This study evaluated the applicability of pedicled buccal fat pad grafting for the reconstruction of defects surgically created during oral surgery. A buccal fat pad graft was applied in 23 patients (5 males, 18 females; mean age 68.3 years) between 2003 and 2011. The graft was used to cover surgical defects of the palate, maxilla, upper gingiva, buccal mucosa, lower gingiva, oral floor, and temporomandibular joint region. Size of the surgical defects ranged from 15 mm × 12 mm to 30 mm × 40 mm; size of the buccal fat pad ranged from 15 mm × 12 mm to 43 mm × 38 mm. A pedicled buccal fat pad was prepared by incising the maxillary vestibule following primary surgery, and the surrounding connective tissue was preserved to supply nutrition to the pedicle during surgery. The buccal fat pad was placed on the raw surface of soft tissue or bone surface and sutured to the surrounding tissue of the defect. Complete epithelialization was observed within 4 weeks postoperatively. There were no complications or functional disorders during follow-up. Buccal fat pad grafting appears to be feasible for the reconstruction of surgically induced defects, and can be extended to the palate, mandible, mouth angle, and temporomandibular joint region.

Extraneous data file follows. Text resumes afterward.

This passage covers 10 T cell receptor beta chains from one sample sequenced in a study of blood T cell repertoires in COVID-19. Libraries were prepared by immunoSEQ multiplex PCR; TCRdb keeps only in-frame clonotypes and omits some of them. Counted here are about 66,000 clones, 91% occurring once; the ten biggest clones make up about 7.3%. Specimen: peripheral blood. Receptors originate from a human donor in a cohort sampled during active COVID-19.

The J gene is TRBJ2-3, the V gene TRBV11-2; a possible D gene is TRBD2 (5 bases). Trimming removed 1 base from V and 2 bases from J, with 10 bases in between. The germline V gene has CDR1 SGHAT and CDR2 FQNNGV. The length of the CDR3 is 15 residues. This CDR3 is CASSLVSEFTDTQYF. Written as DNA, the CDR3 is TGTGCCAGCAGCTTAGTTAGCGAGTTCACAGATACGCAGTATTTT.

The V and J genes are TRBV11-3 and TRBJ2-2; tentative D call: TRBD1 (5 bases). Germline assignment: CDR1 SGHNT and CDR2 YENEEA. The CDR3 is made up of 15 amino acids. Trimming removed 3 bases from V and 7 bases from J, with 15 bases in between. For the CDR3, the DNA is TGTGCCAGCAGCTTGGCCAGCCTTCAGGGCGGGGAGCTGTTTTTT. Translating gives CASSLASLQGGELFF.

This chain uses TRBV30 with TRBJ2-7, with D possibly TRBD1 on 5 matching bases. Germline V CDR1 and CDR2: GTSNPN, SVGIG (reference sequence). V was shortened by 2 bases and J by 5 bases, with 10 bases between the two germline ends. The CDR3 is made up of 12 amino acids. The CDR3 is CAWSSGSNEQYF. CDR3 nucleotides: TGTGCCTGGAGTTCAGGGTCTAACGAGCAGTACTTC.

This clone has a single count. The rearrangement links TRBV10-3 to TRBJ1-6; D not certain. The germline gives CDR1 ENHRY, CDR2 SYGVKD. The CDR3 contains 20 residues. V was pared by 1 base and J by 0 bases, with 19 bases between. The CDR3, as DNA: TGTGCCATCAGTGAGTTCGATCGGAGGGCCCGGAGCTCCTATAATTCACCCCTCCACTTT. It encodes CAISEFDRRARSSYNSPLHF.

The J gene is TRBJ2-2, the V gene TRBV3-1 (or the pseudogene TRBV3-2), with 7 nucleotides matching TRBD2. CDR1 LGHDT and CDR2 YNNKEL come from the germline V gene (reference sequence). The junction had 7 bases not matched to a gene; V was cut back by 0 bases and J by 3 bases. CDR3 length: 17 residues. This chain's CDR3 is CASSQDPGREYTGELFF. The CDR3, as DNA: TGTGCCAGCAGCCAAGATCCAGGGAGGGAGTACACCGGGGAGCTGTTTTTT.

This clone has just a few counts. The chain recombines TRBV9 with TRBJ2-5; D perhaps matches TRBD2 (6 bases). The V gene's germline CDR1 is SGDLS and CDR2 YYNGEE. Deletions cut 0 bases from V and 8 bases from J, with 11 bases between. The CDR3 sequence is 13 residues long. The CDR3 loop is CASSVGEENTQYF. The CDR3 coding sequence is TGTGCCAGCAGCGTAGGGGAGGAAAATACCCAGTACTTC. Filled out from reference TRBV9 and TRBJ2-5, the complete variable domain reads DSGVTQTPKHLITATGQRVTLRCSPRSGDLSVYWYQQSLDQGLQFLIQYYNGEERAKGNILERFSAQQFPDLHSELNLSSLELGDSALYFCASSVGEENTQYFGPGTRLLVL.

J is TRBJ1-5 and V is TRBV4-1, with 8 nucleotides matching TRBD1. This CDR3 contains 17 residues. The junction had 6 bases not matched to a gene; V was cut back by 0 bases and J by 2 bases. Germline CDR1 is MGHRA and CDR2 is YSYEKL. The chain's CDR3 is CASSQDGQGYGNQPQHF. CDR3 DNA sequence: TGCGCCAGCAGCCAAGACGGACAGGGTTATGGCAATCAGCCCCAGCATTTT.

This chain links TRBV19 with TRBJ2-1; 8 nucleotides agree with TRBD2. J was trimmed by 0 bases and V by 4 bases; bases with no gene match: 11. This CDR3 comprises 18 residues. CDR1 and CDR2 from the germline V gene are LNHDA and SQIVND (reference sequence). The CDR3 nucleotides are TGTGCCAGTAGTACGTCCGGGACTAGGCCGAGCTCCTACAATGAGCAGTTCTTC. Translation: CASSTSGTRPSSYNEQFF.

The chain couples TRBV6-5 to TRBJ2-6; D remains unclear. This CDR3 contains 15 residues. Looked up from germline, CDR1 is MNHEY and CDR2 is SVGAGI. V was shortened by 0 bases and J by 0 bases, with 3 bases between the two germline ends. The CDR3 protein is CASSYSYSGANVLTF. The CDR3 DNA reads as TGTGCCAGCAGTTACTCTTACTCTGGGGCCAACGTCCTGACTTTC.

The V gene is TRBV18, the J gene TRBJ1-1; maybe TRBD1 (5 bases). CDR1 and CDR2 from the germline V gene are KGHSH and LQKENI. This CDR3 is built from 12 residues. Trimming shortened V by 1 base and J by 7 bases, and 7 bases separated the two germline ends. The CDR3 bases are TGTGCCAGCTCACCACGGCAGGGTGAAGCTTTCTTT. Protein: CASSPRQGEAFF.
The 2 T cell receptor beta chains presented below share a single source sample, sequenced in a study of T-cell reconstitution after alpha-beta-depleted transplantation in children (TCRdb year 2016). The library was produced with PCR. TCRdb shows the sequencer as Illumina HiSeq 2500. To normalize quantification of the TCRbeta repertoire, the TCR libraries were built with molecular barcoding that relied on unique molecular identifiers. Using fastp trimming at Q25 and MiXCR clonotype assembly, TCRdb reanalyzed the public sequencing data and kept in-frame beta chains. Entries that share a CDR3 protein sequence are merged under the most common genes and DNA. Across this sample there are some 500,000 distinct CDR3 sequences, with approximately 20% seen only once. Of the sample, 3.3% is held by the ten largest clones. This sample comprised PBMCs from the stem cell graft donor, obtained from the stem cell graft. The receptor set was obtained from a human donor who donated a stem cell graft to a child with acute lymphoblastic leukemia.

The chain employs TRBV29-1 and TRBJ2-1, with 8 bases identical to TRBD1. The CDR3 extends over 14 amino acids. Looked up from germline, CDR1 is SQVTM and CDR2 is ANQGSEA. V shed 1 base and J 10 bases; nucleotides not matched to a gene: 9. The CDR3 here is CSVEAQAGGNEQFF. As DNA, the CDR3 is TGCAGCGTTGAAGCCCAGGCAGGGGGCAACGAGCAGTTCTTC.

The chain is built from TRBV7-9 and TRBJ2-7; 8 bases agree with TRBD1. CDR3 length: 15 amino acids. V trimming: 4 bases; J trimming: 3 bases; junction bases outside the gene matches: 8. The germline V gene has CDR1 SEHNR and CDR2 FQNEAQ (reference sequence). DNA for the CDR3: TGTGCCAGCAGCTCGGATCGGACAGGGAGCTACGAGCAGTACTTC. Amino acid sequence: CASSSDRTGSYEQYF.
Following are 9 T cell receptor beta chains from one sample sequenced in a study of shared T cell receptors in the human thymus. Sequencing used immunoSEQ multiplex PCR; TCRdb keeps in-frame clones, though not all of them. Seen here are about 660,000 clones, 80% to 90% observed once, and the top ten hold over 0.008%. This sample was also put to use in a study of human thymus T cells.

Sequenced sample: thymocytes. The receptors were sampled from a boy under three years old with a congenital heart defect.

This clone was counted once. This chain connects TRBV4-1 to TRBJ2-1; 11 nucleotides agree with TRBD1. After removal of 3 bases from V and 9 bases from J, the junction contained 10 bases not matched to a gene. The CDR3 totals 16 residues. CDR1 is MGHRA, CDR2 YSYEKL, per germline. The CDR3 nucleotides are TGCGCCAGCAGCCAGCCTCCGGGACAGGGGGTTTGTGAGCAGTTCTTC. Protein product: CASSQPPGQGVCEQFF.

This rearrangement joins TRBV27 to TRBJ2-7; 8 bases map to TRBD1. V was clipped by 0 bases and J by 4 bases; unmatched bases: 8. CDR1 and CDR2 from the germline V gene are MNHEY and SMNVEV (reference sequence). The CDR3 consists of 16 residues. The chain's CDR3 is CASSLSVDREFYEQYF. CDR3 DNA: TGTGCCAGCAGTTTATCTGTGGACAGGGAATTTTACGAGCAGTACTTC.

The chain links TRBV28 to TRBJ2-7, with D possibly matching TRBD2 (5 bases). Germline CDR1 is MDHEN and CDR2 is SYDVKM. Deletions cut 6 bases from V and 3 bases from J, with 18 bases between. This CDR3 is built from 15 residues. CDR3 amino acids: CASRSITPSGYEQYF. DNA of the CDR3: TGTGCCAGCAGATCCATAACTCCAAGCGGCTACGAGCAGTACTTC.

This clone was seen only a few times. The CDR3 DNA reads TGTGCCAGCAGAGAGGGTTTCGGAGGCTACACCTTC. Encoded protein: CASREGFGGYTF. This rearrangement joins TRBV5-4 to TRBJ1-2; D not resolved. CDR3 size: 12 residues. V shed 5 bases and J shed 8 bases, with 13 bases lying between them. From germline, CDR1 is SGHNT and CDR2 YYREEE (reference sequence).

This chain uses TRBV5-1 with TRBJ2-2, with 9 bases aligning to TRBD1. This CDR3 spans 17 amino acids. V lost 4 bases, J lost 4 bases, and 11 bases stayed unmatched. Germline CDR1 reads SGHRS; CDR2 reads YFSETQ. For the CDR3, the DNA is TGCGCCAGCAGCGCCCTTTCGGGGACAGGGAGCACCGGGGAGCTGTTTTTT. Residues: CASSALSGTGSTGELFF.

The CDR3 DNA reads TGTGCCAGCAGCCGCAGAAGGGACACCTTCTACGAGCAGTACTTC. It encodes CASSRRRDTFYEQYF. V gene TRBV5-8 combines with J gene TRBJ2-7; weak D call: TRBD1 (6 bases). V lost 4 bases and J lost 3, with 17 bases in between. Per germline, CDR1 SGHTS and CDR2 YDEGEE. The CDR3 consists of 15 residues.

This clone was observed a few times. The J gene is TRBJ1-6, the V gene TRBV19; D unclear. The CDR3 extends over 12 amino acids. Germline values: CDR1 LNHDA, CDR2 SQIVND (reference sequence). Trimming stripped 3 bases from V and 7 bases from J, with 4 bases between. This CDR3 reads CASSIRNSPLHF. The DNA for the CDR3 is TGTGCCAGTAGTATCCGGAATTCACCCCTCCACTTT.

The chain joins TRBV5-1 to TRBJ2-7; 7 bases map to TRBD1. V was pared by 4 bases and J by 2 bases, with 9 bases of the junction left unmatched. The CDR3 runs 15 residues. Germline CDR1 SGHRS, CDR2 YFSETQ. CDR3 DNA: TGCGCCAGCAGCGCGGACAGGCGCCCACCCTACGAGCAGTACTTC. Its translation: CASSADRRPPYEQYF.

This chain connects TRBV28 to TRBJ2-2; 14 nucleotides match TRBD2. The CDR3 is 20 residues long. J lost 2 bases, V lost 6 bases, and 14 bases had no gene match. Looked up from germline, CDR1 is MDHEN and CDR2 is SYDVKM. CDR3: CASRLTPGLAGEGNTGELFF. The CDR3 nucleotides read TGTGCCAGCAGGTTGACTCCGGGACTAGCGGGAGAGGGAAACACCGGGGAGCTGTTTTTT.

Egyedi first reported the successful application of a buccal fat pad (BFP) as a pedicled graft to the closure of persistent oroantral and oronasal defects in 4 patients after tumour resection. Since then, there have been several studies on the use of this flap for oral reconstruction, including that of the authors on the utility of pedicled BFP grafting in surgically induced defects following the resection of oral lesions in which they observed no severe contraction of soft tissues during postoperative follow-up ranging from 4 months to 5 years 11 months. BFP grafting is considered feasible for the repair of surgically induced defects in the maxilla, palate, and buccal mucosa. In Singh et al.’s review on the efficacy of BFP grafting, which covered 509 cases, most cases involved mainly BFP grafting for oroantral communication and cleft palate, and grafting to defects induced by ablative surgery, such as tumour excision, was relatively rare.